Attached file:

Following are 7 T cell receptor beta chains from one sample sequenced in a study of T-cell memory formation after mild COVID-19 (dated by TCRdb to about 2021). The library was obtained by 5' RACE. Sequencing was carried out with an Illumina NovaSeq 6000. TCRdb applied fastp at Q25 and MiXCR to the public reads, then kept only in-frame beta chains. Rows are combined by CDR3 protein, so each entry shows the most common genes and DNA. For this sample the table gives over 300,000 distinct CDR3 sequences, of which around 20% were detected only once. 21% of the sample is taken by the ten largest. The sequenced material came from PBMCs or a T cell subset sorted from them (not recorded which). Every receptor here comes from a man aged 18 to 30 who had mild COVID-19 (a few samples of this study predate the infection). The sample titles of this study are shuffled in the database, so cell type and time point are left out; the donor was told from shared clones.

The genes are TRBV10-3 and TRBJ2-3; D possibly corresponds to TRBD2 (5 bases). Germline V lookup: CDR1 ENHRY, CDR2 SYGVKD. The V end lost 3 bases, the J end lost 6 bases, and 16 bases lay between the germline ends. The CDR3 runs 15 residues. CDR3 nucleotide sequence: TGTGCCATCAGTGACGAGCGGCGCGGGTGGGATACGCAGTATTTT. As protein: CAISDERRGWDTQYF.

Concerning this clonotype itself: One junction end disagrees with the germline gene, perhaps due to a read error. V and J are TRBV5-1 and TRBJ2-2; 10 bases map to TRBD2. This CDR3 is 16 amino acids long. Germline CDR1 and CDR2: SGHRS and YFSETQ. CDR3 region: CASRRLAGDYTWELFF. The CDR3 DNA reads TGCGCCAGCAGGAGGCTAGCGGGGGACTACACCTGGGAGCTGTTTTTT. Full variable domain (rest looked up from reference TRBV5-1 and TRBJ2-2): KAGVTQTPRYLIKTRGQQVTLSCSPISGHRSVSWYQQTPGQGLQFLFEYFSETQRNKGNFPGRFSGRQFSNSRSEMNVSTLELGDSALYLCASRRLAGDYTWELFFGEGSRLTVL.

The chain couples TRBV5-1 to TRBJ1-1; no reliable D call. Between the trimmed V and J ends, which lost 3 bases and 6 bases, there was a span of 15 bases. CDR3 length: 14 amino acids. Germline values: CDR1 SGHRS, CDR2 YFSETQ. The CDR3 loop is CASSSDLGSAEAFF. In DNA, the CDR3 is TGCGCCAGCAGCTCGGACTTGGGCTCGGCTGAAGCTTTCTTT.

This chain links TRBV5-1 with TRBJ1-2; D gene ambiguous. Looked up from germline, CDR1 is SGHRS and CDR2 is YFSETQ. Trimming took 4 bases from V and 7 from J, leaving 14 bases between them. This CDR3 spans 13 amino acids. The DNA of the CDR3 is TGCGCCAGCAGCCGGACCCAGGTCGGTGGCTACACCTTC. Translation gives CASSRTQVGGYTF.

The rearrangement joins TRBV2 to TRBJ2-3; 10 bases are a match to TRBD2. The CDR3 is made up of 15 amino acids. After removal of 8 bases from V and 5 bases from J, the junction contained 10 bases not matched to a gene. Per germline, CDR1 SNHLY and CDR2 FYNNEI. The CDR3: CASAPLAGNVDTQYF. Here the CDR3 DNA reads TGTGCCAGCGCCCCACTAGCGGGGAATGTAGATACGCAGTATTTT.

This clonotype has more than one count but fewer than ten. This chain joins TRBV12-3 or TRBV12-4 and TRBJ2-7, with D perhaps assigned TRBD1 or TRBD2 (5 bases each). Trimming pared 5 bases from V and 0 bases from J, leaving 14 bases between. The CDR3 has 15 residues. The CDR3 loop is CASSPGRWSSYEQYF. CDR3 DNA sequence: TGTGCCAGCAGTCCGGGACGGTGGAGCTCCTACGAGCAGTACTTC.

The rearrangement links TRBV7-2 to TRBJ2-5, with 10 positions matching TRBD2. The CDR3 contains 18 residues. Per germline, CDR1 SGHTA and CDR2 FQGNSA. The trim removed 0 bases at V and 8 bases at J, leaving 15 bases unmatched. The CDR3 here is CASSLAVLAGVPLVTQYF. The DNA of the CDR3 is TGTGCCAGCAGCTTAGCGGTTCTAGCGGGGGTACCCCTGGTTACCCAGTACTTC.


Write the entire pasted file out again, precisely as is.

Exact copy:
Following are 7 T cell receptor beta chains from one sample sequenced in a study of T-cell memory formation after mild COVID-19 (dated by TCRdb to about 2021). The library was obtained by 5' RACE. Sequencing was carried out with an Illumina NovaSeq 6000. TCRdb applied fastp at Q25 and MiXCR to the public reads, then kept only in-frame beta chains. Rows are combined by CDR3 protein, so each entry shows the most common genes and DNA. For this sample the table gives over 300,000 distinct CDR3 sequences, of which around 20% were detected only once. 21% of the sample is taken by the ten largest. The sequenced material came from PBMCs or a T cell subset sorted from them (not recorded which). Every receptor here comes from a man aged 18 to 30 who had mild COVID-19 (a few samples of this study predate the infection). The sample titles of this study are shuffled in the database, so cell type and time point are left out; the donor was told from shared clones.

The genes are TRBV10-3 and TRBJ2-3; D possibly corresponds to TRBD2 (5 bases). Germline V lookup: CDR1 ENHRY, CDR2 SYGVKD. The V end lost 3 bases, the J end lost 6 bases, and 16 bases lay between the germline ends. The CDR3 runs 15 residues. CDR3 nucleotide sequence: TGTGCCATCAGTGACGAGCGGCGCGGGTGGGATACGCAGTATTTT. As protein: CAISDERRGWDTQYF.

Concerning this clonotype itself: One junction end disagrees with the germline gene, perhaps due to a read error. V and J are TRBV5-1 and TRBJ2-2; 10 bases map to TRBD2. This CDR3 is 16 amino acids long. Germline CDR1 and CDR2: SGHRS and YFSETQ. CDR3 region: CASRRLAGDYTWELFF. The CDR3 DNA reads TGCGCCAGCAGGAGGCTAGCGGGGGACTACACCTGGGAGCTGTTTTTT. Full variable domain (rest looked up from reference TRBV5-1 and TRBJ2-2): KAGVTQTPRYLIKTRGQQVTLSCSPISGHRSVSWYQQTPGQGLQFLFEYFSETQRNKGNFPGRFSGRQFSNSRSEMNVSTLELGDSALYLCASRRLAGDYTWELFFGEGSRLTVL.

The chain couples TRBV5-1 to TRBJ1-1; no reliable D call. Between the trimmed V and J ends, which lost 3 bases and 6 bases, there was a span of 15 bases. CDR3 length: 14 amino acids. Germline values: CDR1 SGHRS, CDR2 YFSETQ. The CDR3 loop is CASSSDLGSAEAFF. In DNA, the CDR3 is TGCGCCAGCAGCTCGGACTTGGGCTCGGCTGAAGCTTTCTTT.

This chain links TRBV5-1 with TRBJ1-2; D gene ambiguous. Looked up from germline, CDR1 is SGHRS and CDR2 is YFSETQ. Trimming took 4 bases from V and 7 from J, leaving 14 bases between them. This CDR3 spans 13 amino acids. The DNA of the CDR3 is TGCGCCAGCAGCCGGACCCAGGTCGGTGGCTACACCTTC. Translation gives CASSRTQVGGYTF.

The rearrangement joins TRBV2 to TRBJ2-3; 10 bases are a match to TRBD2. The CDR3 is made up of 15 amino acids. After removal of 8 bases from V and 5 bases from J, the junction contained 10 bases not matched to a gene. Per germline, CDR1 SNHLY and CDR2 FYNNEI. The CDR3: CASAPLAGNVDTQYF. Here the CDR3 DNA reads TGTGCCAGCGCCCCACTAGCGGGGAATGTAGATACGCAGTATTTT.

This clonotype has more than one count but fewer than ten. This chain joins TRBV12-3 or TRBV12-4 and TRBJ2-7, with D perhaps assigned TRBD1 or TRBD2 (5 bases each). Trimming pared 5 bases from V and 0 bases from J, leaving 14 bases between. The CDR3 has 15 residues. The CDR3 loop is CASSPGRWSSYEQYF. CDR3 DNA sequence: TGTGCCAGCAGTCCGGGACGGTGGAGCTCCTACGAGCAGTACTTC.

The rearrangement links TRBV7-2 to TRBJ2-5, with 10 positions matching TRBD2. The CDR3 contains 18 residues. Per germline, CDR1 SGHTA and CDR2 FQGNSA. The trim removed 0 bases at V and 8 bases at J, leaving 15 bases unmatched. The CDR3 here is CASSLAVLAGVPLVTQYF. The DNA of the CDR3 is TGTGCCAGCAGCTTAGCGGTTCTAGCGGGGGTACCCCTGGTTACCCAGTACTTC.